By different degrees, everyone is a stranger. Our inner worlds are largely obscure to each other. It’s not a stretch to wonder: can we grasp anything substantial about another person’s inner life?
Such ontological ruminations seem to be the driving motivation behind Kathy Lovas’ latest exhibition, Clothing Crimes…and Misdemeanors, at Liliana Bloch Gallery in Dallas. The birth of the show emerges from a time in Lovas’ life when her car was stolen from the driveway of her suburban home. In an unexpected twist, the car was retrieved and returned without damage. Lovas discovered a mound of men’s and women’s clothes left in her vehicle. I imagine that moment of discovery, like walking into the home of someone who recently died, and each item encountered tells a story about the absent person. With a mystery literally left in the backseat of her car, Lovas found herself thrust into a detective story, wondering about the character of the individuals who stole her car. The show is in part the artist asking herself what the discarded clothing reveals about the thieves’ predicament and their station in life. Who are they?
The cornerstone work that addresses this personal history is cryptically titled UUMV/OOTD, which turns out to be code for “unauthorized use of a motor vehicle” and “outfit of the day.” This title reveals the half-serious and half-lighthearted tone that Lovas adopts throughout the show. Making use of t-shirts, bras and socks, Lovas documents a personal history by DASS photo transferring each garment. The 88 images are arranged on an expansive wall of the gallery creating a relational connection between the saturated color and the repetitive shapes of the clothes.
Lovas’ taxonomic representation of the variegated wardrobe is both beautiful and analytic. Each item is arranged within the frame of the paper such that it hovers in pictorial balance. In the photos, the garments are sometimes folded or placed casually, while other times they’re carefully arranged with an almost painterly sense of contour and graphic impression. For objects so mundane, Lovas makes each item seductive and beguiling. They warrant and reward our examination.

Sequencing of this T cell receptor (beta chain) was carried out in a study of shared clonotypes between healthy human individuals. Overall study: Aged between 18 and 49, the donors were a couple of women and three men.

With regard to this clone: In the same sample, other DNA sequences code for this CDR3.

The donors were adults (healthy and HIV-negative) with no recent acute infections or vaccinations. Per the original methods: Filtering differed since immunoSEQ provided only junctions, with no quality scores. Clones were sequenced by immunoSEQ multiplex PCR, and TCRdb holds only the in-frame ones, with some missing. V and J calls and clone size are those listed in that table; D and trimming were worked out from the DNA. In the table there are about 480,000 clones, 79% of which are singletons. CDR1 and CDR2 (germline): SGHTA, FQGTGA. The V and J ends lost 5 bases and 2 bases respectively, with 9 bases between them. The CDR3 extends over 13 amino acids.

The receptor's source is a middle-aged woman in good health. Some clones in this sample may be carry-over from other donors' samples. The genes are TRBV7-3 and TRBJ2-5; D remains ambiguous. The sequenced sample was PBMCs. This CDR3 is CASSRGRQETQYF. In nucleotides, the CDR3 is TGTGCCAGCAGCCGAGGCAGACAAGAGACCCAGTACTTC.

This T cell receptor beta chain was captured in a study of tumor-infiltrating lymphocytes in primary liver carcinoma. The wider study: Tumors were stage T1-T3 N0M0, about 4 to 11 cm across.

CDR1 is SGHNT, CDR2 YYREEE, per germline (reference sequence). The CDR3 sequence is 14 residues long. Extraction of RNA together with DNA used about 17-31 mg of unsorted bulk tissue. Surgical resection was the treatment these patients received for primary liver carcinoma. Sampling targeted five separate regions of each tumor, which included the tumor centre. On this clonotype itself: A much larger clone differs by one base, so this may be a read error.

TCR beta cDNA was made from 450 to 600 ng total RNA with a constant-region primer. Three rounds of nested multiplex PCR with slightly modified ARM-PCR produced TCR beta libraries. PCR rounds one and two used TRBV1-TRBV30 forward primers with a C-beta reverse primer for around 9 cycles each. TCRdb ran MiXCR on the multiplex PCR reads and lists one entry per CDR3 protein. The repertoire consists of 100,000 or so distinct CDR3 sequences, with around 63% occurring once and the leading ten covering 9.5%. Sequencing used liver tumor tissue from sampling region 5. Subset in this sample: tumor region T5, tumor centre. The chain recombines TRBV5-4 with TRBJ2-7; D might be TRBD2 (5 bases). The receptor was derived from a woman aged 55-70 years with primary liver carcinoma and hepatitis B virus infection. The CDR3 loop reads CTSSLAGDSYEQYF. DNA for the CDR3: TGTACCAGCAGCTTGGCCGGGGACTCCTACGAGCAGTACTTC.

In the connected work JENZ/LWEZ, Lovas uses James Joyce’s short story “Eveline” as a means to think further about the woman who wore the clothes found in her car’s backseat. Lovas displays the jeans on a curved wall at the entrance of the gallery, emphasizing the shape of the jeans and enticing us to read the fragments of the Joyce story attached as tags to each pair of pants. The denim hangs such that we imagine the full-blooded human that is missing. Here, like the namesake protagonist in Joyce’s narrative, Lovas seems to ask if the woman thief is caught between a sense of familiarity and an existence as yet undetermined. Lovas’ point of view feels sympathetic to the unknowable robber. I couldn’t help thinking about Vittorio De Sica’s classic film The Bicycle Thief, where a portrayal of the trials of life reveal how one can choose to commit a desperate act of wrongdoing for understandable, and perhaps even noble, reasons. Not that I presume to understand the lives or reasoning of the individuals that stole Lovas’ car, but I presume not to presume — and perhaps that’s the point.
Other works in the show take a lighter, if not still-threatening, approach toward the clothing and these ruminations. In PNTY/RAID Lovas gathers 25 pairs of women’s underwear found in her stolen car and drapes them in a mass on a gallery wall adjacent to two frames holding the letters PNTY and RAID. The typeface serves as a descriptor for what the artist has done with the garments, but the installation could also read as a grotesque statement of sexual conquest or of boundaries unduly crossed.
In DOPL/GNGR, the artist offers two photographs of her mother and her twin brother when they were children. Each image shows the kids in matching homemade coats of wool and raccoon. With good humor, Lovas equates this crime of fashion with the other offenses she implements as subjects in the show. The images are blue-taped to the wall of the gallery and are “glitched,” jumbling the visual information into partial illegibility. The disruption of the images of her mother and uncle create a gap in our ability to make sense of what we’re seeing; Lovas ties our questions about the children to her own questions about what the photos suggest about her family.
In UUMV: The Movie, the artist places a computer tablet on a stack of books that serve as a map key to the exhibition — Crime and Punishment sits in top position and The Crime of Art at bottom. A looped video plays repeatedly on the tablet. The video serves as chorus to the show. Using the photographic lens of her iPhone as our point of perspective, Lovas cleverly situates us as the eyes of the camera walking the neighborhood where her car was taken. No people appear. Instead we stroll a suburban landscape and hear the snappish barking of a dog. We’re the interloper here, or perhaps thief. Lovas encourages our rapport with a state of mind that ends in a criminal act.
Lovas has crafted a fascinating show, where each work points to how people are enigmatic riddles that we fill with our own flawed interpretations. She questions what we should consider justice when our imperfect narrations about people and events accumulate to only partially reveal the moment-to-moment actuality of a lived experience.
Through Oct. 10, 2020 at Liliana Bloch Gallery, Dallas
Images of show by Kevin Todora.